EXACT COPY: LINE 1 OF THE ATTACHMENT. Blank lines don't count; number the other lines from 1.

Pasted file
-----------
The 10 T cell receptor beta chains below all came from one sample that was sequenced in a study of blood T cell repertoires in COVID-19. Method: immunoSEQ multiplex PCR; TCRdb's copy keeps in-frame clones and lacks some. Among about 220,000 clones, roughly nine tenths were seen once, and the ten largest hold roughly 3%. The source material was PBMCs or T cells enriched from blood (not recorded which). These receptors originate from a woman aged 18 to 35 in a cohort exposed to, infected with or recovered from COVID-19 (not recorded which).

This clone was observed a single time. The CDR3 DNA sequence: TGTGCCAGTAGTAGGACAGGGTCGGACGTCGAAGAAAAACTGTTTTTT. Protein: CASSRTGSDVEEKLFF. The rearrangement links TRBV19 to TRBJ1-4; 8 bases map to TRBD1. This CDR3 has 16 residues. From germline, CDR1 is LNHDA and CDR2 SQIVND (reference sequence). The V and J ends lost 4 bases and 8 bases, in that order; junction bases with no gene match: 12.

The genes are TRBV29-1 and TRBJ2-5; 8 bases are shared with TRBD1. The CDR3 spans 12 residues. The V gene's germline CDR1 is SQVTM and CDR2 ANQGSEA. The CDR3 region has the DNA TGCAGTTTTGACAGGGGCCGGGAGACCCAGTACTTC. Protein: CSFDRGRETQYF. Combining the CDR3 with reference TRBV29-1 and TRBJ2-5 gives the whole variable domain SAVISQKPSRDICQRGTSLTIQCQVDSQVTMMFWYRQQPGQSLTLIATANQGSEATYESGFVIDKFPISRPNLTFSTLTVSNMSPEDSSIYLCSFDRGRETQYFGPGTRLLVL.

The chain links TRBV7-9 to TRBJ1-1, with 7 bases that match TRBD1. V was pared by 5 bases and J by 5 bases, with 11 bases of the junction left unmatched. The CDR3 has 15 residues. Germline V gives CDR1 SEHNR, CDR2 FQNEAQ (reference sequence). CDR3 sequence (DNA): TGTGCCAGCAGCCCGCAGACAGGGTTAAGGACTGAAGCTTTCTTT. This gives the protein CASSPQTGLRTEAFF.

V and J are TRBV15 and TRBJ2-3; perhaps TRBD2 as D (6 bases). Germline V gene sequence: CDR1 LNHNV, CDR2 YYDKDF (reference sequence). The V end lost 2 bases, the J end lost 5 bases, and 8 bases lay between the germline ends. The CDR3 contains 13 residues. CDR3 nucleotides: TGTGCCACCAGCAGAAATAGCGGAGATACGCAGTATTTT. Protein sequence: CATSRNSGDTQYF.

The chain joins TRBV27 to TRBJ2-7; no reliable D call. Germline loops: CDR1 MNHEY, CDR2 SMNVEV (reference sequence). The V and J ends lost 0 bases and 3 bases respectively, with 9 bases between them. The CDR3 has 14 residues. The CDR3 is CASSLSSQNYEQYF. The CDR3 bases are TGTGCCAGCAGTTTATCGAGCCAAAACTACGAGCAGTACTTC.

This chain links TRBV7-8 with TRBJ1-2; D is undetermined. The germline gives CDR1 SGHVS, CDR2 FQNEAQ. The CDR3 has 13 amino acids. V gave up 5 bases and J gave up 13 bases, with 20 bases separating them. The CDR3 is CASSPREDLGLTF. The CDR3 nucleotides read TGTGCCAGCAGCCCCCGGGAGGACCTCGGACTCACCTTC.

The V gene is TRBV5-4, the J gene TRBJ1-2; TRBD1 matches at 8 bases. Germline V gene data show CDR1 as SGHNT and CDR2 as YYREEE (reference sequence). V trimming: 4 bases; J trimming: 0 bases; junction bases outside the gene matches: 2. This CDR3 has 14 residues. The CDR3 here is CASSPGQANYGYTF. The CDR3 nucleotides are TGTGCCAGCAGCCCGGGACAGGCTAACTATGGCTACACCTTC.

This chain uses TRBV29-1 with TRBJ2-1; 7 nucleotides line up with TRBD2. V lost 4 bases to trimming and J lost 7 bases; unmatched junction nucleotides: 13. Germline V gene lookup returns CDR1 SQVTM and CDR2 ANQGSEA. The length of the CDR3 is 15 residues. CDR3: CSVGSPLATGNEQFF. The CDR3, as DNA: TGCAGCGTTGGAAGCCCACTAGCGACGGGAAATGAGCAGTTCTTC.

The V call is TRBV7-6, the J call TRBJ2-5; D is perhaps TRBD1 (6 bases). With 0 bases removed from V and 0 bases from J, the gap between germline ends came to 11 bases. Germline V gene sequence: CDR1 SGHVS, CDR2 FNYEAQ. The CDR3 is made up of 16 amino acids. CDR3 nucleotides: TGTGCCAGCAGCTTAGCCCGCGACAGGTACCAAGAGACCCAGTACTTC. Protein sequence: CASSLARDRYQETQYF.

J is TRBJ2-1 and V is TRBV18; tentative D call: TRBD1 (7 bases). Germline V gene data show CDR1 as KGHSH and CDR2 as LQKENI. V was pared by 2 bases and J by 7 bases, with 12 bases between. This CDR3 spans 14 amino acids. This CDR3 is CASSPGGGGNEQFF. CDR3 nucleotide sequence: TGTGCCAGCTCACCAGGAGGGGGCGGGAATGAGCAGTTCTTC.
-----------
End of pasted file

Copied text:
The 10 T cell receptor beta chains below all came from one sample that was sequenced in a study of blood T cell repertoires in COVID-19. Method: immunoSEQ multiplex PCR; TCRdb's copy keeps in-frame clones and lacks some. Among about 220,000 clones, roughly nine tenths were seen once, and the ten largest hold roughly 3%. The source material was PBMCs or T cells enriched from blood (not recorded which). These receptors originate from a woman aged 18 to 35 in a cohort exposed to, infected with or recovered from COVID-19 (not recorded which).